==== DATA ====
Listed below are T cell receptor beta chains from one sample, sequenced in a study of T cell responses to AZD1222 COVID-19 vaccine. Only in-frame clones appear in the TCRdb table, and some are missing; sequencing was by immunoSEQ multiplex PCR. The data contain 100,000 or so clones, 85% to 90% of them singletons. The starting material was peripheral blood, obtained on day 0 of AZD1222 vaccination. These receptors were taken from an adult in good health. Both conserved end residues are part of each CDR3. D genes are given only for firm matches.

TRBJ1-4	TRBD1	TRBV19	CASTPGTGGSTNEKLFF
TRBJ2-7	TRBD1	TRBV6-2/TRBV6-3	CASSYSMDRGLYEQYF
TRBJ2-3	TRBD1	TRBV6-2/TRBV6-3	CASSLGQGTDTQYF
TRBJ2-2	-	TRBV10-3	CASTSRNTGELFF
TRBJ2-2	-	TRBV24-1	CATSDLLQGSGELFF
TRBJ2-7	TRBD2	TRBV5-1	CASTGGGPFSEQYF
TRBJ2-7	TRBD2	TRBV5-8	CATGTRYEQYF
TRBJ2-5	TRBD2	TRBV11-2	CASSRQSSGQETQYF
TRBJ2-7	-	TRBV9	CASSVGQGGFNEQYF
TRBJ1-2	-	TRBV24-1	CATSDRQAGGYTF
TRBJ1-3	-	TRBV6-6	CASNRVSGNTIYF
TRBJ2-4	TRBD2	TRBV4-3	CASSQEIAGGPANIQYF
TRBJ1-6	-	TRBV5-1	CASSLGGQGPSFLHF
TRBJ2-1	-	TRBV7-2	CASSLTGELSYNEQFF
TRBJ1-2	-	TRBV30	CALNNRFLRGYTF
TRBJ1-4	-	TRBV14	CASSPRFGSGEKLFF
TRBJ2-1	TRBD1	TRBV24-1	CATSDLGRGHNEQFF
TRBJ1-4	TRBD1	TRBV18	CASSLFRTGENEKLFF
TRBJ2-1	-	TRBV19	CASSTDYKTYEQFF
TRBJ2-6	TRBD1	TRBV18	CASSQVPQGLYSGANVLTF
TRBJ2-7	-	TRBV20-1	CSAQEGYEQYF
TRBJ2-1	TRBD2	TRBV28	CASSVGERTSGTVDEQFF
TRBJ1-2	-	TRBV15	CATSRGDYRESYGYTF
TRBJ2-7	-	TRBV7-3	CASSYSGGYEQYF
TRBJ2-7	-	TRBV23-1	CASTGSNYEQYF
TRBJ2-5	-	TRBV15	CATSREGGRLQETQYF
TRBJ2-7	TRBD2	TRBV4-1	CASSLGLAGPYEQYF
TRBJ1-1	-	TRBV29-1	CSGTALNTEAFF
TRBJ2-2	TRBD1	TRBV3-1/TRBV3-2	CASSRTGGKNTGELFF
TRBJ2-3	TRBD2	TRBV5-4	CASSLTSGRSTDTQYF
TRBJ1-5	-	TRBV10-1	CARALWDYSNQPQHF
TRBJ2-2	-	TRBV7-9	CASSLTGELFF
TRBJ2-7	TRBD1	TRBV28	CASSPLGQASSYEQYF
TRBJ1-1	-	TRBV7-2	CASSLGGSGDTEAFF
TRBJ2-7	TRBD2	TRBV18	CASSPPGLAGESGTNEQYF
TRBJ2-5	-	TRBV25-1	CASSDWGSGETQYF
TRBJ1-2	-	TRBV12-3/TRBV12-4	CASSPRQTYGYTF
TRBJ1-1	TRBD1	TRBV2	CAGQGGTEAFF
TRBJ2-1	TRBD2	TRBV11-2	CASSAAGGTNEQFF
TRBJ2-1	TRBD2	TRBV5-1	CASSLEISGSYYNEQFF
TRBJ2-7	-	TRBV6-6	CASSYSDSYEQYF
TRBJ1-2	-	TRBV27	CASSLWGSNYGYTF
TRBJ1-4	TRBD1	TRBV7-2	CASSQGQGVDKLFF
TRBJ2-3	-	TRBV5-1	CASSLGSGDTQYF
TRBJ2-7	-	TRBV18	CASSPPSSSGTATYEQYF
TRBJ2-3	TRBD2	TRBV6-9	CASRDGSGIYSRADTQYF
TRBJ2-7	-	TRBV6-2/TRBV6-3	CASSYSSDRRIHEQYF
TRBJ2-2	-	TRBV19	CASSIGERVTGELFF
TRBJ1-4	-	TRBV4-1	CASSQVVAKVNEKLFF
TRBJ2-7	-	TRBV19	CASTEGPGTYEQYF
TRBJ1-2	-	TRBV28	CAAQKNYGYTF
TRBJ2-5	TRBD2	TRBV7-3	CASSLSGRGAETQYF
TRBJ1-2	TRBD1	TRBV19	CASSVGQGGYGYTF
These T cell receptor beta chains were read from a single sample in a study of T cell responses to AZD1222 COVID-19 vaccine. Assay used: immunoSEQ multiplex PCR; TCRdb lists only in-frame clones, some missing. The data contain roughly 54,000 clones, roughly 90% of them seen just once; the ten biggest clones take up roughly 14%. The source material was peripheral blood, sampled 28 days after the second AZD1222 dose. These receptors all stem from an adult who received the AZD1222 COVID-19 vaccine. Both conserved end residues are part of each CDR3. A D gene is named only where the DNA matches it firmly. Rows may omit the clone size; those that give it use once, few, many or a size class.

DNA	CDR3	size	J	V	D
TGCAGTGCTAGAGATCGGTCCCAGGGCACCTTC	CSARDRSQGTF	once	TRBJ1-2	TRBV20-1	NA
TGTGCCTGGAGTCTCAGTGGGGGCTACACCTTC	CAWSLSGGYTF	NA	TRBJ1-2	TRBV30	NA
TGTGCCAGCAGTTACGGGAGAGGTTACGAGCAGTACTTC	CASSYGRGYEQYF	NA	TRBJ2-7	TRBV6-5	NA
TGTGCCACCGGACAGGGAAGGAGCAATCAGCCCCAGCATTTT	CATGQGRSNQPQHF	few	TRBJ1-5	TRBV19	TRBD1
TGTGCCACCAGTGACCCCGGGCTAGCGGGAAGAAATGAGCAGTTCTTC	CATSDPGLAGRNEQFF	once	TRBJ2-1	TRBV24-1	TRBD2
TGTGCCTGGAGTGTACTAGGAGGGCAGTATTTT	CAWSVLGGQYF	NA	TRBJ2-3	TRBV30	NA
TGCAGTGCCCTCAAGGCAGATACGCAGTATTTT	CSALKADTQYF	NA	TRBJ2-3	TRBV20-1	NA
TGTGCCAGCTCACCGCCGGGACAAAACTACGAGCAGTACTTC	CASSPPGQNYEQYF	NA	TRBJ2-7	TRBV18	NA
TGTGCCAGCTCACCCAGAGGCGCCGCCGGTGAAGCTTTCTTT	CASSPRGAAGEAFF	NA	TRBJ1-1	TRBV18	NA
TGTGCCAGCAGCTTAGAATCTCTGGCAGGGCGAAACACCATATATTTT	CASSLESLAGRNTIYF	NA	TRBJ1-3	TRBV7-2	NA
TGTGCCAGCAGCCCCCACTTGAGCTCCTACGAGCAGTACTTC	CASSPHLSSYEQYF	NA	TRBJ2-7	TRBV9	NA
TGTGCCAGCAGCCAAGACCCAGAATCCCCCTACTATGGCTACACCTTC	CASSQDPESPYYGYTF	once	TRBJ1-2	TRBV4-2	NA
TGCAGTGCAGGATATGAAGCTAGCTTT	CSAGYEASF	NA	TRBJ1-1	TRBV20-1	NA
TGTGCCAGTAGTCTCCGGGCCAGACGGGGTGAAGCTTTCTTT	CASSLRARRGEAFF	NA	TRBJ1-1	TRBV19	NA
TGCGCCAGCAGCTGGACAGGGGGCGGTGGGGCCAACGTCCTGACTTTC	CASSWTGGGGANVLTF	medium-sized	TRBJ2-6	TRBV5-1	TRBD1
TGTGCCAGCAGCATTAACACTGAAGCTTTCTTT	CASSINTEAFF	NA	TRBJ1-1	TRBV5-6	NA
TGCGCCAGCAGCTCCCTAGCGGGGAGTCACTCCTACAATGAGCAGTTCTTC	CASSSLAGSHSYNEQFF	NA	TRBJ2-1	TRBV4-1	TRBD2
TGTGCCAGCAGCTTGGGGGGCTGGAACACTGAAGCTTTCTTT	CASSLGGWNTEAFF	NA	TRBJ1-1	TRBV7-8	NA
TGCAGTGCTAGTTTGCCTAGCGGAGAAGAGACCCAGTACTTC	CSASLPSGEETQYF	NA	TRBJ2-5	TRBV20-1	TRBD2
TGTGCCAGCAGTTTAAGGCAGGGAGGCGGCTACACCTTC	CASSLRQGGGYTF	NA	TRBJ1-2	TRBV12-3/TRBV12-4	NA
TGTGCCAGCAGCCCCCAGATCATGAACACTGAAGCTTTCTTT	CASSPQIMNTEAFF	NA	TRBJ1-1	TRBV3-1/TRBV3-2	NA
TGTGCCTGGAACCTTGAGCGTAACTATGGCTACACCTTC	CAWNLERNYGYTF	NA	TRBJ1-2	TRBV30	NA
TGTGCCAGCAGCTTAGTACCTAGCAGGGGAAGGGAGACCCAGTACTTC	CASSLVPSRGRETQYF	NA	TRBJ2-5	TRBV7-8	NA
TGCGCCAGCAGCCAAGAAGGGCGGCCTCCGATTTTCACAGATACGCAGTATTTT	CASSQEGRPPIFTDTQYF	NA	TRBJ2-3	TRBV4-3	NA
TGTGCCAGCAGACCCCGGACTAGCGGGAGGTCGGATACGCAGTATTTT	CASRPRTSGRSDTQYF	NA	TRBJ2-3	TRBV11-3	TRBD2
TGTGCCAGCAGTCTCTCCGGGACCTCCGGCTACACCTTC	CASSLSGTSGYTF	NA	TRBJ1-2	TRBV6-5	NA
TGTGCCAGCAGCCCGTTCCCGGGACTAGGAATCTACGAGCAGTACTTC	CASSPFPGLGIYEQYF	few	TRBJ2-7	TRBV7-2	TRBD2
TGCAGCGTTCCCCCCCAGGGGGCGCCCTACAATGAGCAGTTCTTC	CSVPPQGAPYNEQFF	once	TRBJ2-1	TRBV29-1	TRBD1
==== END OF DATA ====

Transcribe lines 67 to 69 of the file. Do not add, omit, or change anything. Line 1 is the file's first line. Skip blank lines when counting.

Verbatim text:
TGTGCCAGCAGCCCCCACTTGAGCTCCTACGAGCAGTACTTC	CASSPHLSSYEQYF	NA	TRBJ2-7	TRBV9	NA
TGTGCCAGCAGCCAAGACCCAGAATCCCCCTACTATGGCTACACCTTC	CASSQDPESPYYGYTF	once	TRBJ1-2	TRBV4-2	NA
TGCAGTGCAGGATATGAAGCTAGCTTT	CSAGYEASF	NA	TRBJ1-1	TRBV20-1	NA